KFC’s new Big Boss chicken burger. (Photo: Handout/QMI Agency)
KFC is entering the double-burger market with its Big Boss burger.
The burger has two crispy white meat chicken fillets, sauce, pickles, lettuce, cheese and onions on a sesame seed bun. It looks a lot like a Big Mac, and KFC even says “it might look familiar,” in a release.
But KFC Canada chief marketing officer David Vivenes says the fillets are not “pre-formed patties” and the Big Boss “gives KFC fans a fresh alternative to the iconic double burger.”
The Big Boss was launched Monday. Can’t say I’m running out to get one (not sure when I last had something from KFC), but are you?
It might be the next pop you reach for when you’re thirsty. Pepsi Next is being released this week in Canada and is being touted by its maker as being a “naturally sweetened” cola.
“Pepsi Next cola is sweetened with sugar and stevia extract — a natural sweetener that comes from the leaves of the stevia plant,” the press release says.
Pepsi says this means Pepsi Next contains 100 calories per 355 mL can, 30% fewer calories than the leading regular cola. This might make you think, “Hey, Pepsi Next is good for me.”
Let me stop you right there.
Too often wording like this is used to make you think you’re drinking something healthy, or something “not as bad for you” as the other leading pops. There should be no doubt, however, that if you drink Pepsi Next, you are still drinking pop.
Health Canada notes stevia extract is a regulated food additive in Canada and has undergone a full safety review. It’s a sugar alternative that can be used in table-top sweeteners, breakfast cereal, peanut butter, baking mixes, yogurt, chewing gum, chocolate, and meal replacement bars.
It was only approved for use as an additive in Canadian foods in 2012 after Health Canada was convinced it was safe, although the agency still notes when it comes to stevia leaf and crude extracts, it “has not been able to provide a definitive opinion on the safety of retail foods containing stevia leaf because the available scientific data on its safety is considered incomplete.”
Pepsi Next was offered up at the Tim Hortons NHL Heritage Classic in Vancouver on Sunday and Pepsi’s marketing people, unsurprisingly, say it was a hit.
“This is the first cola in Canada that is naturally sweetened, has 30% less sugar and calories with great cola taste” Ryan Collis, director of marketing for PepsiCo Beverages Canada, said in a release Wednesday. “Response to the taste of the product and the fun interactions we had with consumers during our launch weekend were overwhelmingly positive.”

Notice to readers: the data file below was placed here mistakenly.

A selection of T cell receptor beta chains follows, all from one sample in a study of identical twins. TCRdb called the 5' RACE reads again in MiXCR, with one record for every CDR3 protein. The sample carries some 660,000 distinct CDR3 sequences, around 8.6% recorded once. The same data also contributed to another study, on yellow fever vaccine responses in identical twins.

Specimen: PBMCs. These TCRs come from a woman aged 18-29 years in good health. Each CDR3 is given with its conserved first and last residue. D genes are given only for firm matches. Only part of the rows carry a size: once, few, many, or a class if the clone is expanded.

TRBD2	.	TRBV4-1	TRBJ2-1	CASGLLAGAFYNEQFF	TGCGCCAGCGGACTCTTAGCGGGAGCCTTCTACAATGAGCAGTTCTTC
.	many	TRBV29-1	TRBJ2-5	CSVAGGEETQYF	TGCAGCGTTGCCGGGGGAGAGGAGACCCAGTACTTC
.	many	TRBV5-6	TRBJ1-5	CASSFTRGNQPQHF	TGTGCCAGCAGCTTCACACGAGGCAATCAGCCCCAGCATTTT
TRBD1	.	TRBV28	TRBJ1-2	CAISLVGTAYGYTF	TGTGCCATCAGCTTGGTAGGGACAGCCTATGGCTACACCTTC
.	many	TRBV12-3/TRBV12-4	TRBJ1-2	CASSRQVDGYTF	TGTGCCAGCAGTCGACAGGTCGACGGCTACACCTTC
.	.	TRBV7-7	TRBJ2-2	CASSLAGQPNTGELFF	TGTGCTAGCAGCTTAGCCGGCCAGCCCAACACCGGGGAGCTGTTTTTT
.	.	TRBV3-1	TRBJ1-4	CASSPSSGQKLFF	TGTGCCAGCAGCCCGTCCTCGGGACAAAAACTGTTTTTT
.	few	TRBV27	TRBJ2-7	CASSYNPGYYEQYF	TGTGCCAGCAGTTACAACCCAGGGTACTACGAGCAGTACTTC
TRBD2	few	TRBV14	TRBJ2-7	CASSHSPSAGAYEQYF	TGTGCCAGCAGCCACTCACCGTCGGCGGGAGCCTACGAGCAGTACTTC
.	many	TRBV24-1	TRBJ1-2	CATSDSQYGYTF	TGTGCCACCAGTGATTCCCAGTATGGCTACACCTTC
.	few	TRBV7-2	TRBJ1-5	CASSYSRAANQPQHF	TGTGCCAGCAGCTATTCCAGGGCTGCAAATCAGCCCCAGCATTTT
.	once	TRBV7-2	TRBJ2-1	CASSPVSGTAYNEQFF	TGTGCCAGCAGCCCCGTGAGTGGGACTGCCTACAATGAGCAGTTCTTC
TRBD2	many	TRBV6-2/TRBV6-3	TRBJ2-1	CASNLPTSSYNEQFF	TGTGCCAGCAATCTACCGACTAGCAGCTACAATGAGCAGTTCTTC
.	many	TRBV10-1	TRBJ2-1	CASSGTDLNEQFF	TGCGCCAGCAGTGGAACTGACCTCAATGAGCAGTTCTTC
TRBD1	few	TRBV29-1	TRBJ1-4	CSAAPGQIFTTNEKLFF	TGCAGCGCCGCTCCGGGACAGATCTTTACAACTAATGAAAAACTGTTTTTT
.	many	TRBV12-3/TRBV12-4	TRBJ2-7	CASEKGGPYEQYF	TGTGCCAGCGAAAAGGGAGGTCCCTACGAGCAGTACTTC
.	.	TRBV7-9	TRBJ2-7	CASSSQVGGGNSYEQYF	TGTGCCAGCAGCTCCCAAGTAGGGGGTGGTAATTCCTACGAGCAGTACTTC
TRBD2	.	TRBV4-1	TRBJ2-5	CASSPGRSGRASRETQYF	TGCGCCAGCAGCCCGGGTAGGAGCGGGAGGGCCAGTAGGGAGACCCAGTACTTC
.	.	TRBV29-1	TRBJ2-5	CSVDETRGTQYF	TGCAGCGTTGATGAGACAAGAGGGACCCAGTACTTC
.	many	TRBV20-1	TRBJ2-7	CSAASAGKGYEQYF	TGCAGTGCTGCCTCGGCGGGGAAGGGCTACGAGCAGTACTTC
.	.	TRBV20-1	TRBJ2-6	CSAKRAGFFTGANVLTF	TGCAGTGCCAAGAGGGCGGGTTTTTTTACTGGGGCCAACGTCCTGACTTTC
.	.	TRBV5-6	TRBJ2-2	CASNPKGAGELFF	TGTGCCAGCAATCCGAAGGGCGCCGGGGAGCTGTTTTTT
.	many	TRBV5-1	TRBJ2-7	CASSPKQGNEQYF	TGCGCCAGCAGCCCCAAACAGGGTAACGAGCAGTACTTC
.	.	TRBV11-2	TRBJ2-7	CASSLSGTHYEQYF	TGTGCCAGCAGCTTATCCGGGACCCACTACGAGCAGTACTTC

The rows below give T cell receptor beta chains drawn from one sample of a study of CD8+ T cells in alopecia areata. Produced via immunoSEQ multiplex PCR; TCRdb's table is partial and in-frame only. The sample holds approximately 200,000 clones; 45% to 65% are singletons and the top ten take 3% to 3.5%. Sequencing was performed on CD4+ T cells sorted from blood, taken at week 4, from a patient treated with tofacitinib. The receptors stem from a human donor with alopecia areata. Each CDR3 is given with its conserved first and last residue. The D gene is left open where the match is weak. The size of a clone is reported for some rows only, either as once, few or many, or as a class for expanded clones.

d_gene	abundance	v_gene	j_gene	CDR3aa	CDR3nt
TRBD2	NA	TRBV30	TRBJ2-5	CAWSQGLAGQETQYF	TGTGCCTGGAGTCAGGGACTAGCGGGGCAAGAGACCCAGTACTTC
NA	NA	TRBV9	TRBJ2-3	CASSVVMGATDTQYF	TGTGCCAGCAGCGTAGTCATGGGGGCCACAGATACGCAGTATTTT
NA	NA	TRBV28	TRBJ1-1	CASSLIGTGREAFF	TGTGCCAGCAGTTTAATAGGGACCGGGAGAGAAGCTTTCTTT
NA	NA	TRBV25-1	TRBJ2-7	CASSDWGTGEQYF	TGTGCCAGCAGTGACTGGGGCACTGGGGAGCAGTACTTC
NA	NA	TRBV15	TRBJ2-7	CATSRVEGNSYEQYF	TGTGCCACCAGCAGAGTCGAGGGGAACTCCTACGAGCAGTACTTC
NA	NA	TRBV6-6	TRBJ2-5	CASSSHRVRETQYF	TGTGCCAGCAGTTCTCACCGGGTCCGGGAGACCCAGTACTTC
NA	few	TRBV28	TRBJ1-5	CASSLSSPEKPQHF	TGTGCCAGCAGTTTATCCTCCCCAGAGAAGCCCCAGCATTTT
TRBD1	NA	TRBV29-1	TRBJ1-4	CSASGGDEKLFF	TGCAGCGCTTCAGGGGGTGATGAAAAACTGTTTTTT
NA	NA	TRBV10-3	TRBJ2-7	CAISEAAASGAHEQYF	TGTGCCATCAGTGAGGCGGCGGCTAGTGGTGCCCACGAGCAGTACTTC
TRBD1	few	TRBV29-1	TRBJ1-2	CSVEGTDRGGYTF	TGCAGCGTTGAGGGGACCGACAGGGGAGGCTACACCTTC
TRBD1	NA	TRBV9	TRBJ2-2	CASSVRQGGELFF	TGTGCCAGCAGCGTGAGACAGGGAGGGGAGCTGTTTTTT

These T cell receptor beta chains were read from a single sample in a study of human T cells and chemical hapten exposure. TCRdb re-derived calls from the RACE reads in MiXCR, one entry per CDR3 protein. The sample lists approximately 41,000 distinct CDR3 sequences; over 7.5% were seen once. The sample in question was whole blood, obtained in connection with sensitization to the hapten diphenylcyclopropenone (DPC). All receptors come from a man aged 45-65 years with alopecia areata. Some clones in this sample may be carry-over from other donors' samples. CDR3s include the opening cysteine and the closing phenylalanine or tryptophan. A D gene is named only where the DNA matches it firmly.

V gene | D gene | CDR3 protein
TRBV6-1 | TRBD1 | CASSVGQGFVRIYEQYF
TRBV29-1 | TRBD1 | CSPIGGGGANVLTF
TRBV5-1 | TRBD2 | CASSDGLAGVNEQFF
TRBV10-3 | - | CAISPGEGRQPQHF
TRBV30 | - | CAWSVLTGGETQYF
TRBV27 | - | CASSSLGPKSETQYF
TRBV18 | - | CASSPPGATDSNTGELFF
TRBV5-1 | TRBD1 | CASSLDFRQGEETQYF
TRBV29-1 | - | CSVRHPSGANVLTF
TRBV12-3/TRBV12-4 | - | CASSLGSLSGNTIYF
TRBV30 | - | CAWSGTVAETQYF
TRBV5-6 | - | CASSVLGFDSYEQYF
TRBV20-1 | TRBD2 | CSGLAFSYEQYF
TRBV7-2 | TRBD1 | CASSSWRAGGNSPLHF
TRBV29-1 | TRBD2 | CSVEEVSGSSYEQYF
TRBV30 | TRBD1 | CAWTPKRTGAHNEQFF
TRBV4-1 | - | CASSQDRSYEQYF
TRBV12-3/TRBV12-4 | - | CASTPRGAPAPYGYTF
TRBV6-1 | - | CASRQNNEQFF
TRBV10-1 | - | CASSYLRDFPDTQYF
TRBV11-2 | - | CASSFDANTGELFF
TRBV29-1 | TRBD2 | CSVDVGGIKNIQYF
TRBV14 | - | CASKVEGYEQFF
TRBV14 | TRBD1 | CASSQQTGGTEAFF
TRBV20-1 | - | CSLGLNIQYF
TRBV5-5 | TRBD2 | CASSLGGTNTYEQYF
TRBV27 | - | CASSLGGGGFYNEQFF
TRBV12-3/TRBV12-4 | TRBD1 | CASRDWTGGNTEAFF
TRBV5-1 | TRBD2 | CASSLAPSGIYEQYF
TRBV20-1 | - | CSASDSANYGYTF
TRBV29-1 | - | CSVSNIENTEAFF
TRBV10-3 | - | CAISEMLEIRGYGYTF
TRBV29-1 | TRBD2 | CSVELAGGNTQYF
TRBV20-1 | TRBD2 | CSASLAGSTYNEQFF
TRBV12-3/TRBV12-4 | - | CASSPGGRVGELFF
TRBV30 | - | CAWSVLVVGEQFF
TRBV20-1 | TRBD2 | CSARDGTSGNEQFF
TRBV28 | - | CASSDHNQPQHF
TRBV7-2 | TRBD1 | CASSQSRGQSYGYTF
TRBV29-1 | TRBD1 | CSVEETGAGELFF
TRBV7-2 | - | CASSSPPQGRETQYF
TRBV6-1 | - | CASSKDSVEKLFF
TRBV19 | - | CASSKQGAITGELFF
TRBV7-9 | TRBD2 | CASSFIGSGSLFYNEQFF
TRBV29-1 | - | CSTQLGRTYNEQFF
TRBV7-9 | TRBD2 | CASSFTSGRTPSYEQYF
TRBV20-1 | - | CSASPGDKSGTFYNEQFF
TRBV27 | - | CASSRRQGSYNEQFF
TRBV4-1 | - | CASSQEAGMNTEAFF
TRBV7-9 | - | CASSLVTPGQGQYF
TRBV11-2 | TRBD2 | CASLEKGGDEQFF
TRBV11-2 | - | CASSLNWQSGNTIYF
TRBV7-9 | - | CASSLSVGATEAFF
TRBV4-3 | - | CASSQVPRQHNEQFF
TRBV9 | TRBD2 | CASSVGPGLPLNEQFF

Pepsi Next might taste great, but do not be fooled by phrases like “naturally sweetened.” There is absolutely nothing wrong with enjoying a pop – but even with a sugar substitute, it is still a pop.
With Starbucks, McDonald’s Subway and Tim Hortons all on the breakfast food bandwagon, it isn’t surprising that Taco Bell is getting on board. Then again, this comes just a week after Timmies announced that it is pulling some favourites from their product line, including double-berry muffins and walnut crunch doughnuts.
Taco Bell launches its new breakfast menu in the U.S. March 27, from 7-11 a.m. No word on weather the Waffle Taco is coming to Canada yet. We’ll keep you posted.
Along with the waffle taco, they will also serve: A.M. crunchwrap, Cinnabon delights, breakfast burrito – bacon, sausage, steak and eggs, A.M. grilled taco – bacon or sausage, sausage flatbread melt and hash browns.
What do you think? Would you eat breakfast at Taco Bell?
A Tim Hortons’ Roll Up The Rim To Win coffee cup is pictured in this file photo. (DAVID BLOOM/QMI Agency)
RRRoll Up the Rim has returned to Tim Hortons, once again giving customers the chance to win prizes while getting their caffeine fix.
And this year, the company is doing something a little different.
To celebrate their 50th anniversary, they have introduced a ‘Bonus Roll’, which gives players a shot at another 10 cars, in addition to the other prizes.
And to ensure that things remain amicable between coffee-loving friends, they have created a Pre-Cup – an all-in-good-fun document to address who will be the recipient of any prizes, for those who are treating a friend to a coffee and want to remain friends afterwards.
“Our guests are generous with each other and every day thousands of Canadians treat their friends to a hot beverage from Tim Hortons,” says Glenn Hollis, vice president brand strategy, marketing and guest experience, Tim Hortons, in a media release.
“But with more than $57 million in prizes available what happens if that coffee becomes a Toyota Corolla Sport? Last year, our Coffee Conscience poll showed that 65% of Canadians would keep the car if treated to a winning cup of Tims, so to help ease any awkward conversations between friends, this Roll Up season we’ve created a fun and friendly Pre-Cup. It’s all in good humour, but it just may help to solve a moral dilemma all the same.”
It must be mentioned that the Pre-Cup is not considered to be a legal document. If you want to get in on the fun, you can download your own Pre-Cup here.